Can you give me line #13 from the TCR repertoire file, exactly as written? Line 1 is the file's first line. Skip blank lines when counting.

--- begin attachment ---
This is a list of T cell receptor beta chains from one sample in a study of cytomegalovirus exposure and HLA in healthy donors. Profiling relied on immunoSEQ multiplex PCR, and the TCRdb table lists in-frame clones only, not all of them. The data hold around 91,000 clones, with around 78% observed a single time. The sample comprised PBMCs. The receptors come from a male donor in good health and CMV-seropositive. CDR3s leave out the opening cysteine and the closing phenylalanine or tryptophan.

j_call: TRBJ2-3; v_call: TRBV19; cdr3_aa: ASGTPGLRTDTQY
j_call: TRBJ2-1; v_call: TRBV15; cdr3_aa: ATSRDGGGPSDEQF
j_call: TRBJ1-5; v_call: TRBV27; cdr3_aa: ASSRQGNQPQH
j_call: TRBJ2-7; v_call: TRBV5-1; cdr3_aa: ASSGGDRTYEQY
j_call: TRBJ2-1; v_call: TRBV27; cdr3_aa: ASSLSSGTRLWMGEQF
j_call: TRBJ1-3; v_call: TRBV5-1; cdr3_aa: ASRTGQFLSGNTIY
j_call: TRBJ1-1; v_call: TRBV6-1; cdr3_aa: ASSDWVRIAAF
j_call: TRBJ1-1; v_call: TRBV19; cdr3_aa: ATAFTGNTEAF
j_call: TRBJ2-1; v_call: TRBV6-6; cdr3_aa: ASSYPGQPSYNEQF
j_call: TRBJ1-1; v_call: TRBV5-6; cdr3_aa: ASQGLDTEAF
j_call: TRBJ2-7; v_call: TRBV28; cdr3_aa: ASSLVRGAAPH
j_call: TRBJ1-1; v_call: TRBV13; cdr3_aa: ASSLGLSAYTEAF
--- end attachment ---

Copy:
j_call: TRBJ1-1; v_call: TRBV13; cdr3_aa: ASSLGLSAYTEAF